WIT Press


Relation Between Ambient Air And Breath Volatile Organic Compounds

Price

Free (open access)

Paper DOI

10.2495/EHR070041

Volume

11

Pages

8

Published

2007

Size

360 kb

Author(s)

H. Dhondt, E. Goelen, G. Koppen & L. Verschaeve

Abstract

Breath analysis is a non-invasive tool that can be used to measure body impact following exposure to air pollutants. A method for collecting and analyzing exhaled breath was developed and used to compare individual exhaled breath volatile organic compounds (VOCs) with ambient air VOCs. Exhaled breath was collected in Teflon bags and analyzed using thermal desorption gas chromatography – mass spectrometry. The repeatability of this method was examined following analysis of 10 breath samples of each of three subjects. An environmental health study including 56 3-year-old children in Flanders examined abundances of VOCs in exhaled breath in relation to the presence of these VOCs in ambient air. It was demonstrated that a number of VOCs were either significantly retained or cleared by the body. Keywords: exhaled breath, volatile organic compounds, ambient air. 1 Introduction Monitoring the influence of environmental pollution on human health has increased remarkably during the past decades. So far, methods to evaluate exposure to or impact of these environmental pollutants mainly involved the collection and analysis of biological media such as blood or urine. Measuring biomarkers in breath, however, is a very attractive approach to monitoring environmental impact because it is non-invasive and makes repeated sampling possible [1]. Breath contains valuable information because the pulmonary alveolar membrane consists of a thin barrier separating the air in the alveoli of the lung from the blood in the capillaries.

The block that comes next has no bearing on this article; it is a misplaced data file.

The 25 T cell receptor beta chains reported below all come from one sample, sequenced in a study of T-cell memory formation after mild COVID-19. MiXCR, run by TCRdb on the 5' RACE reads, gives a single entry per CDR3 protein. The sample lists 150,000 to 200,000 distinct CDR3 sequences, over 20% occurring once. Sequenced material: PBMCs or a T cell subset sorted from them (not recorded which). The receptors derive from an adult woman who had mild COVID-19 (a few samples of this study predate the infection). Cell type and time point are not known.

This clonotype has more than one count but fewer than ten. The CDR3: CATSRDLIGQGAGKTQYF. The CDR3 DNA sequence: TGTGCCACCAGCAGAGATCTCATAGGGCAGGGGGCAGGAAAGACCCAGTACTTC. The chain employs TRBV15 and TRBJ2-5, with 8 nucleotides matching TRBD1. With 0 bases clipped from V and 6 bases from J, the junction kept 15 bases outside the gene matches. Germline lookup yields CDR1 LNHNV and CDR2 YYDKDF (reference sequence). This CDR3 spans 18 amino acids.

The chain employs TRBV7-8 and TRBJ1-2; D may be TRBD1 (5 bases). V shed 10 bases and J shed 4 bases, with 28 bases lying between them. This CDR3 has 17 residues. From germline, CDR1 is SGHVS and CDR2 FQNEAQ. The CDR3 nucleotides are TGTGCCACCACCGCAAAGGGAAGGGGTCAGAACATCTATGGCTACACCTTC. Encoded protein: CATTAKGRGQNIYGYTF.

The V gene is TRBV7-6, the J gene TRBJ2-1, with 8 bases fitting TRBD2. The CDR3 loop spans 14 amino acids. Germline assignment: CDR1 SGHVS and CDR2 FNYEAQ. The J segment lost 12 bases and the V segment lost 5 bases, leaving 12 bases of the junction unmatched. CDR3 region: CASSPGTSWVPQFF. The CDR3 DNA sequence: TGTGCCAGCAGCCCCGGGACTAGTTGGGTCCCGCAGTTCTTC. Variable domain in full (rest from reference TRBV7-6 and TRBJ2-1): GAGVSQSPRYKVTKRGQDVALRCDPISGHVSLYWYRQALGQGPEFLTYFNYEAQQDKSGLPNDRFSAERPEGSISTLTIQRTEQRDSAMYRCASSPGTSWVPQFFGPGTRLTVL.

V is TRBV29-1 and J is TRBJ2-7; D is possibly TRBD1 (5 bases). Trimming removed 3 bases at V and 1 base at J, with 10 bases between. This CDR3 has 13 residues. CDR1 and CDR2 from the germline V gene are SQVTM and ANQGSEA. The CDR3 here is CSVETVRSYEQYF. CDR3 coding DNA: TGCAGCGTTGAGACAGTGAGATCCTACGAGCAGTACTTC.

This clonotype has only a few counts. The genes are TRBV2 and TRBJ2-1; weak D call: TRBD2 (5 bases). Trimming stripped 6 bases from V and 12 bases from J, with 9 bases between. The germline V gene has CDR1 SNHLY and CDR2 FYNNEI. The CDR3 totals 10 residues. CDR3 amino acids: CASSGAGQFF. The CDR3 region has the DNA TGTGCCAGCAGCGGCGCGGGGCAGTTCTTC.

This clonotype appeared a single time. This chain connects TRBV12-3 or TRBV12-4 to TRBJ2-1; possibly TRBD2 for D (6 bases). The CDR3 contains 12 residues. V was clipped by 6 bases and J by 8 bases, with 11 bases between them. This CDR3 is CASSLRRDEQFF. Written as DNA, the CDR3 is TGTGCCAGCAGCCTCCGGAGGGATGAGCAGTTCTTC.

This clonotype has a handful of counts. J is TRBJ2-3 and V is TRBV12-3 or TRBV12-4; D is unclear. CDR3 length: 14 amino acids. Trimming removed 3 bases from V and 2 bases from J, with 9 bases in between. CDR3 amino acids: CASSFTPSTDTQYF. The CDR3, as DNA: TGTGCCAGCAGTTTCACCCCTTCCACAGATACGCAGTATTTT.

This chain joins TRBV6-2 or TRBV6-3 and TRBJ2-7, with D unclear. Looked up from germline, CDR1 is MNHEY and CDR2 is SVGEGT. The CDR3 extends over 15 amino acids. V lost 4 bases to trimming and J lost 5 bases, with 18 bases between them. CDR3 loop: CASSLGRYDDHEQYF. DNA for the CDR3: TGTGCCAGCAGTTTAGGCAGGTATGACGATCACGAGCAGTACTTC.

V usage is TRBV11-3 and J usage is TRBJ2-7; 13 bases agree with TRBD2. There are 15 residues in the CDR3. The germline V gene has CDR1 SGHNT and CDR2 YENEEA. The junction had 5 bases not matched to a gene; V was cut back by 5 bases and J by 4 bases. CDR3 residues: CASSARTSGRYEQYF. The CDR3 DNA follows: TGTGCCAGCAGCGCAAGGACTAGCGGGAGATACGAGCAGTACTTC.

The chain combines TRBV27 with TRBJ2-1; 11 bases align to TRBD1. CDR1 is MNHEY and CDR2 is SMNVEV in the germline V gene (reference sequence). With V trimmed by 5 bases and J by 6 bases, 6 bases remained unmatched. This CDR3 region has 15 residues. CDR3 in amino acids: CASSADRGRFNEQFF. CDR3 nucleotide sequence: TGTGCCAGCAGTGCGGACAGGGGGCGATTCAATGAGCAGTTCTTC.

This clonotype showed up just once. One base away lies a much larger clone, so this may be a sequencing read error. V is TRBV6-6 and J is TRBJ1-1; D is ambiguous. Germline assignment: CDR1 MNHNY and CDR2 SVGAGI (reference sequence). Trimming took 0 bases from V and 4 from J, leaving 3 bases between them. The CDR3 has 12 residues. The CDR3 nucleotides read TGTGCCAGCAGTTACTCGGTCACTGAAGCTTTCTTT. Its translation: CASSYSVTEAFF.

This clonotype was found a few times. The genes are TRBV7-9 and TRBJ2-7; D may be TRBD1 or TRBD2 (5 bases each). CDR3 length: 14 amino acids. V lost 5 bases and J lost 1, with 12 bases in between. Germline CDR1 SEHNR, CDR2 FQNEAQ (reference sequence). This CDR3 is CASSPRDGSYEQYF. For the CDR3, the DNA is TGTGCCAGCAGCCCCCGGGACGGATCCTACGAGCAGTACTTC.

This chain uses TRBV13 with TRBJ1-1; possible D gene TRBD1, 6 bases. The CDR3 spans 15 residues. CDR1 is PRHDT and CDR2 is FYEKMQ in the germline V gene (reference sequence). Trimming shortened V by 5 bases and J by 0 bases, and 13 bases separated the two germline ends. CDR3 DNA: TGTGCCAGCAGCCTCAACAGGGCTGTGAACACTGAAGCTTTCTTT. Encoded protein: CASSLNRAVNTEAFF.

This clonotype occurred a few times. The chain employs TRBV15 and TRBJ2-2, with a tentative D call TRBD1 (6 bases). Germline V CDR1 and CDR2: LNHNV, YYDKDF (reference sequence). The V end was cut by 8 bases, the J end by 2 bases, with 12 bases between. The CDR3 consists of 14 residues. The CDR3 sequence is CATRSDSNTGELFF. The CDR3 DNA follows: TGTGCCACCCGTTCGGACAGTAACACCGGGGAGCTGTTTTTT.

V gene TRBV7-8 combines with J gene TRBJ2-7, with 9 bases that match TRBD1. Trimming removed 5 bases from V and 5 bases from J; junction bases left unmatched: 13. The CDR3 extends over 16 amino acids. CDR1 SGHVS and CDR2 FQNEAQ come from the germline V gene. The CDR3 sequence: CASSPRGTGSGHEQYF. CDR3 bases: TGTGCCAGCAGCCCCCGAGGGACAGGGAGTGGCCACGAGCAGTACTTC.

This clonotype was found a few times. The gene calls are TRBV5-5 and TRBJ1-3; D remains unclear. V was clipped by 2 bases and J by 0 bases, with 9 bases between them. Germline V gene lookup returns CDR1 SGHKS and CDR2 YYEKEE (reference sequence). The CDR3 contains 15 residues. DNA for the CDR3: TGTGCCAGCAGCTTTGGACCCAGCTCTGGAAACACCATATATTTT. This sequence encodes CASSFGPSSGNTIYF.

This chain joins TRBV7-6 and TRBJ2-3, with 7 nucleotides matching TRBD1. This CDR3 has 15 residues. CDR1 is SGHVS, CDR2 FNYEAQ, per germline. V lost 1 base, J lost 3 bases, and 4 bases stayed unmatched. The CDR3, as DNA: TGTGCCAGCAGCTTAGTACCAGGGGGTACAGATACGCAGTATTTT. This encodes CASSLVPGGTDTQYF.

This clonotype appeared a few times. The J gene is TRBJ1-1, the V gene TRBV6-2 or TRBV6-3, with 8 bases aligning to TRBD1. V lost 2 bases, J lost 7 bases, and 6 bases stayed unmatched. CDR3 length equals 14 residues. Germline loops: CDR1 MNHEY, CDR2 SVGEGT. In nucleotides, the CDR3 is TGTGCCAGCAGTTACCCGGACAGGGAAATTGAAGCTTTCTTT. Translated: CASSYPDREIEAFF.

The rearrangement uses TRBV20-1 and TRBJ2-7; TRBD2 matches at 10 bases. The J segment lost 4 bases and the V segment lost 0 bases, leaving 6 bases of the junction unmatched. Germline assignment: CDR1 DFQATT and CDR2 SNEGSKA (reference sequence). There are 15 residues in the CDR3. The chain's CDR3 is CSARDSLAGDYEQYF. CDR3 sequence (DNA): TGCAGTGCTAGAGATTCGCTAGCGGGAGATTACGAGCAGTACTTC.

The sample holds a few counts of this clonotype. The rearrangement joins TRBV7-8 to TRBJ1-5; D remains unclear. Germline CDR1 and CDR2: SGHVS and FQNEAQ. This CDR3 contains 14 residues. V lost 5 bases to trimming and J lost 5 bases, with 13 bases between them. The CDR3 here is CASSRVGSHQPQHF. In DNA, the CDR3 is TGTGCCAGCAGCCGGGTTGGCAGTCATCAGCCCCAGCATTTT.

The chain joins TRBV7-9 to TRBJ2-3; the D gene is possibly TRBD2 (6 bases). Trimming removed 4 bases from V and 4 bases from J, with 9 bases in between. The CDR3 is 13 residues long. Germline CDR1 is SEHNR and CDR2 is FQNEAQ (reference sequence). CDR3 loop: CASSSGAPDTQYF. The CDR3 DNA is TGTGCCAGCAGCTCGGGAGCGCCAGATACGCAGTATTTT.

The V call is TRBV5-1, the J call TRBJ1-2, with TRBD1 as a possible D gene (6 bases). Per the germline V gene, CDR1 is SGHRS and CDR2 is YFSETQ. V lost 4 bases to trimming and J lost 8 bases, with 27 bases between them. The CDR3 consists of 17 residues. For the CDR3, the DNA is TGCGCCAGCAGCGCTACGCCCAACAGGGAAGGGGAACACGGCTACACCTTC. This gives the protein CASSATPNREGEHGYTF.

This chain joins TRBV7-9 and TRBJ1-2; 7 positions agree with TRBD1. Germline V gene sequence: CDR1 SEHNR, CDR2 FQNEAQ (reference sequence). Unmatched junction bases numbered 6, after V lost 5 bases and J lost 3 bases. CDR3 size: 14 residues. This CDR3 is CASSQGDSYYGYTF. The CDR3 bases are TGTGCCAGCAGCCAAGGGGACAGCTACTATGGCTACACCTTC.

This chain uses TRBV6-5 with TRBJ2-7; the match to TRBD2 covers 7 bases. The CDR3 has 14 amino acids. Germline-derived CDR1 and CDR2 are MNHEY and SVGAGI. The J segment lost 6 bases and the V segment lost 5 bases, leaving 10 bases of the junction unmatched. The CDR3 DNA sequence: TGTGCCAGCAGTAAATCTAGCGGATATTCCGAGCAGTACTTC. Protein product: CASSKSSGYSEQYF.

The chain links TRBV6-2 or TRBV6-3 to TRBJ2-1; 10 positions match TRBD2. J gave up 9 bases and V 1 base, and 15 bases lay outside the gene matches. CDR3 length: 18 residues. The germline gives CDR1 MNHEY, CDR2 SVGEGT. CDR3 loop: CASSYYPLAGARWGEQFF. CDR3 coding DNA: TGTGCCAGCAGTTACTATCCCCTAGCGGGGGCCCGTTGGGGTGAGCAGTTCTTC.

Keywords

exhaled breath, volatile organic compounds, ambient air.